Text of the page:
Why do we, in North America anyway, have our steering wheels in the car on the left, but on the boat it’s on the right? There are several schools of thought on the matter, and they range from outlandish to “well that makes sense!” One thing is for sure, the standard answers your mother gave when she couldn’t think of another answer, is not gonna fly here.
The most ridiculous answer we’ve heard to this question is that boats were invented in the UK, and they put their wheels on the right there, so it just stuck. Well, that’s patently nuts. But I guess if you had to come up with an answer, a made up one sometimes works. It depends on whom you’re trying to impress and how expensive the drinks are.
So now for the actual… let’s call them theories, since the carved in stone definitive answer is, and forever shall remain, elusive. There are two… the first is based on the fact that Rules of the Road require that you keep a proper lookout at all times (Rule 5 if you’re keeping up in your programs). Our first theory postulates that since the vessel to our right has the right of way (Rule 15a), then it’s more important to keep a better field of vision to that side to better avoid conflicting traffic.
Rubbish. If that were the case, then it implies that if we’re on the starboard side, then we haven’t got a good view of the port, and vice versa, and that’s just not the case. In fact, with thicker window mullions, the one right next to your sightline will block more of the view to starboard than the one to port. We’ve pointed out this obvious fact time and again during our tests. And are we to just ignore the vessels to the port side because they’ll keep out of our way? Not on our boats.
Now consider the torque factor of our single engine boats. A right-hand turning propeller will track to starboard when reversed and pull the stern along with it. Add some steering in that direction and we have a boat that is more maneuverable when favoring the starboard side than the port. Thus, putting the helm to that side allows better visibility of the whole side of the boat when coming into a dock. In fact, on asymmetrical boats, where there’s only one side deck, it’s on the starboard side for that very reason. Can we dock to port? Sure, but why not go with the flow and make life easier?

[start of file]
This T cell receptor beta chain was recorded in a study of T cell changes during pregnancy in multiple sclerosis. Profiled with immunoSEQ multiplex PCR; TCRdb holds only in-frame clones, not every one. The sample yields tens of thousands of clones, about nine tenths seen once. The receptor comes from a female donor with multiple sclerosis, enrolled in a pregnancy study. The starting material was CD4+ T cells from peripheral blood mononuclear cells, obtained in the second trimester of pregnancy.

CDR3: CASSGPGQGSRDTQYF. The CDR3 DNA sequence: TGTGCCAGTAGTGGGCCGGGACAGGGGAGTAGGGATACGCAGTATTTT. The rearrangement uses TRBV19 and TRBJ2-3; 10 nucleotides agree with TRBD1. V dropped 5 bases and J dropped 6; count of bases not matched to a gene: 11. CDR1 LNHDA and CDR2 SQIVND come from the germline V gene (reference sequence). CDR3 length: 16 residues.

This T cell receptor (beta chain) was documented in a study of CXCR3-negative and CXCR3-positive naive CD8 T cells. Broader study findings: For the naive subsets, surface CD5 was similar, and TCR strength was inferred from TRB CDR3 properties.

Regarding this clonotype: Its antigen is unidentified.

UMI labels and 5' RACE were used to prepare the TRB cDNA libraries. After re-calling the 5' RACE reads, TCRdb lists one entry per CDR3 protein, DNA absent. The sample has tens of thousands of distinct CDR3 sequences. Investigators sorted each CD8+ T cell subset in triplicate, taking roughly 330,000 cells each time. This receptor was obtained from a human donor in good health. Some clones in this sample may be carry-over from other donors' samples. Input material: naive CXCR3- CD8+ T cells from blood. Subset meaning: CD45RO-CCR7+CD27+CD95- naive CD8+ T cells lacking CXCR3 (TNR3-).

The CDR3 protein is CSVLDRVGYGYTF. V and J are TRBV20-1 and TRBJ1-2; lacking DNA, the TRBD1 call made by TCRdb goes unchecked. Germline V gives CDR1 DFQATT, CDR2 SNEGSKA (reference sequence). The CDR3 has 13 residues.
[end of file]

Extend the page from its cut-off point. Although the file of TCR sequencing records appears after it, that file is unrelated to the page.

Lastly, and the point that makes the most sense, is that all the crucial controls are geared for right-handers – which accounts for 90% of the human population. In small boats, the throttle and shift controls are on the right side because most people are right -handed, and mounting the gear on the gunwale was convenient, and it was out of the way. Also, cables could easily be run along the starboard gunwale aft to the engine.
Placing the helm to the port side would require that the controls be outboard to port on the gunwale, a location not favored by right-handers, who might logically, then, prefer to buy a boat with the helm to starboard – 9 to 1.
Okay but Wait…
Yeah, yeah, yeah… not every boat has a starboard mounted helm. I know one boat that is referred to as a “center console” and some cruisers have the helm to port. It’s not a hard and fast rule that has to be strictly adhered to. But the simple fact is, smaller boats have them there, the overwhelming majority of boaters started with smaller boats, and now that’s just what they’re used to. Don’t fix it if it’s not broke.
We also have more lax treatment of the starboard side trend with the advent of pods and joystick docking making it just as easy to both sides… and astern for that matter. So again, it’s not an absolute when it comes to building boats. There comes a point when the builder just carries on the tradition. When we asked one president of a major manufacturer why he had his boats that way, his response… “because I said so!”